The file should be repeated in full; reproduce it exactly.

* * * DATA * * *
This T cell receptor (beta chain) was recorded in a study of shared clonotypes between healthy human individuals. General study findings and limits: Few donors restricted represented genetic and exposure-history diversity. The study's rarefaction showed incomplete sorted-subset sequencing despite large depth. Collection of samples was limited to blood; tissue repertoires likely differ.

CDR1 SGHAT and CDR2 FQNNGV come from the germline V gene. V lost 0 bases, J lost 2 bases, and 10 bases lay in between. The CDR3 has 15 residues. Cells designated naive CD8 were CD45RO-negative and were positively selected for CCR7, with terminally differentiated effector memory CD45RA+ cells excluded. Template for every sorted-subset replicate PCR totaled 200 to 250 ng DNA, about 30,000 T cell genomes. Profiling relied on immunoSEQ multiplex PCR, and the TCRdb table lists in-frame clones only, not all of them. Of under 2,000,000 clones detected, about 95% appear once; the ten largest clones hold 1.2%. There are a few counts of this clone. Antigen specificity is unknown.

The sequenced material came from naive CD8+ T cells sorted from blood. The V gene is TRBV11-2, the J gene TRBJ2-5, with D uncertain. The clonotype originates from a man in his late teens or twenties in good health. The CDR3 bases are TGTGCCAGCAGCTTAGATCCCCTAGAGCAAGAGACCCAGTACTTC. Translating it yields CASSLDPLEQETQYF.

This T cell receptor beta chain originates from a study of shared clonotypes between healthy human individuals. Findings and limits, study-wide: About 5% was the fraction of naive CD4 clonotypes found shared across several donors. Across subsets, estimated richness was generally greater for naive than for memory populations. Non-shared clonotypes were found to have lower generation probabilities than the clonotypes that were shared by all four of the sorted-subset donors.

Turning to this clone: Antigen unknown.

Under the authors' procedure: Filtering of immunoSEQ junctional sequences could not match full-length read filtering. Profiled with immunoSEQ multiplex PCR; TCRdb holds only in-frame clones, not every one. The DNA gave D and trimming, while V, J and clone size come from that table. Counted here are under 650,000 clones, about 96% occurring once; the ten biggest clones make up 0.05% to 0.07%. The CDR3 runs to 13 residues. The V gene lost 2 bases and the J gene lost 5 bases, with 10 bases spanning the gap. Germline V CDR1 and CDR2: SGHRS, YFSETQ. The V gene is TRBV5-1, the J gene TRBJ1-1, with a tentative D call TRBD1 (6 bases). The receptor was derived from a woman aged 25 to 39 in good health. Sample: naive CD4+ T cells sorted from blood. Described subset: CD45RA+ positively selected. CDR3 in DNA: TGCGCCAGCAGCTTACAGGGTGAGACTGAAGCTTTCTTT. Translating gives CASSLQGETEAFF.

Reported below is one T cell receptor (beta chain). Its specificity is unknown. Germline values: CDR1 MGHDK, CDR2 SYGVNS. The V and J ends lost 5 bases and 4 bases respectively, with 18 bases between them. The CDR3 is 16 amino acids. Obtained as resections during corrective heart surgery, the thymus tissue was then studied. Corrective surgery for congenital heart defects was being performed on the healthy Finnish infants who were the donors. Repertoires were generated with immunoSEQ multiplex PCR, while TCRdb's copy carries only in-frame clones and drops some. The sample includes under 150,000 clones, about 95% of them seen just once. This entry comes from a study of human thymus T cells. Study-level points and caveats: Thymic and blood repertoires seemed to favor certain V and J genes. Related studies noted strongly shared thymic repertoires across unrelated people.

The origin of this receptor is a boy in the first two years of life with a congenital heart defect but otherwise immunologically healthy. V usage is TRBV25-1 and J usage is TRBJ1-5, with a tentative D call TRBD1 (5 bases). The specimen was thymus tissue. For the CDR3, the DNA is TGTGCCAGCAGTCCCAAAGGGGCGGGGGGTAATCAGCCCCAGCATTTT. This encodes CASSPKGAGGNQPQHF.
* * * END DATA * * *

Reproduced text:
This T cell receptor (beta chain) was recorded in a study of shared clonotypes between healthy human individuals. General study findings and limits: Few donors restricted represented genetic and exposure-history diversity. The study's rarefaction showed incomplete sorted-subset sequencing despite large depth. Collection of samples was limited to blood; tissue repertoires likely differ.

CDR1 SGHAT and CDR2 FQNNGV come from the germline V gene. V lost 0 bases, J lost 2 bases, and 10 bases lay in between. The CDR3 has 15 residues. Cells designated naive CD8 were CD45RO-negative and were positively selected for CCR7, with terminally differentiated effector memory CD45RA+ cells excluded. Template for every sorted-subset replicate PCR totaled 200 to 250 ng DNA, about 30,000 T cell genomes. Profiling relied on immunoSEQ multiplex PCR, and the TCRdb table lists in-frame clones only, not all of them. Of under 2,000,000 clones detected, about 95% appear once; the ten largest clones hold 1.2%. There are a few counts of this clone. Antigen specificity is unknown.

The sequenced material came from naive CD8+ T cells sorted from blood. The V gene is TRBV11-2, the J gene TRBJ2-5, with D uncertain. The clonotype originates from a man in his late teens or twenties in good health. The CDR3 bases are TGTGCCAGCAGCTTAGATCCCCTAGAGCAAGAGACCCAGTACTTC. Translating it yields CASSLDPLEQETQYF.

This T cell receptor beta chain originates from a study of shared clonotypes between healthy human individuals. Findings and limits, study-wide: About 5% was the fraction of naive CD4 clonotypes found shared across several donors. Across subsets, estimated richness was generally greater for naive than for memory populations. Non-shared clonotypes were found to have lower generation probabilities than the clonotypes that were shared by all four of the sorted-subset donors.

Turning to this clone: Antigen unknown.

Under the authors' procedure: Filtering of immunoSEQ junctional sequences could not match full-length read filtering. Profiled with immunoSEQ multiplex PCR; TCRdb holds only in-frame clones, not every one. The DNA gave D and trimming, while V, J and clone size come from that table. Counted here are under 650,000 clones, about 96% occurring once; the ten biggest clones make up 0.05% to 0.07%. The CDR3 runs to 13 residues. The V gene lost 2 bases and the J gene lost 5 bases, with 10 bases spanning the gap. Germline V CDR1 and CDR2: SGHRS, YFSETQ. The V gene is TRBV5-1, the J gene TRBJ1-1, with a tentative D call TRBD1 (6 bases). The receptor was derived from a woman aged 25 to 39 in good health. Sample: naive CD4+ T cells sorted from blood. Described subset: CD45RA+ positively selected. CDR3 in DNA: TGCGCCAGCAGCTTACAGGGTGAGACTGAAGCTTTCTTT. Translating gives CASSLQGETEAFF.

Reported below is one T cell receptor (beta chain). Its specificity is unknown. Germline values: CDR1 MGHDK, CDR2 SYGVNS. The V and J ends lost 5 bases and 4 bases respectively, with 18 bases between them. The CDR3 is 16 amino acids. Obtained as resections during corrective heart surgery, the thymus tissue was then studied. Corrective surgery for congenital heart defects was being performed on the healthy Finnish infants who were the donors. Repertoires were generated with immunoSEQ multiplex PCR, while TCRdb's copy carries only in-frame clones and drops some. The sample includes under 150,000 clones, about 95% of them seen just once. This entry comes from a study of human thymus T cells. Study-level points and caveats: Thymic and blood repertoires seemed to favor certain V and J genes. Related studies noted strongly shared thymic repertoires across unrelated people.

The origin of this receptor is a boy in the first two years of life with a congenital heart defect but otherwise immunologically healthy. V usage is TRBV25-1 and J usage is TRBJ1-5, with a tentative D call TRBD1 (5 bases). The specimen was thymus tissue. For the CDR3, the DNA is TGTGCCAGCAGTCCCAAAGGGGCGGGGGGTAATCAGCCCCAGCATTTT. This encodes CASSPKGAGGNQPQHF.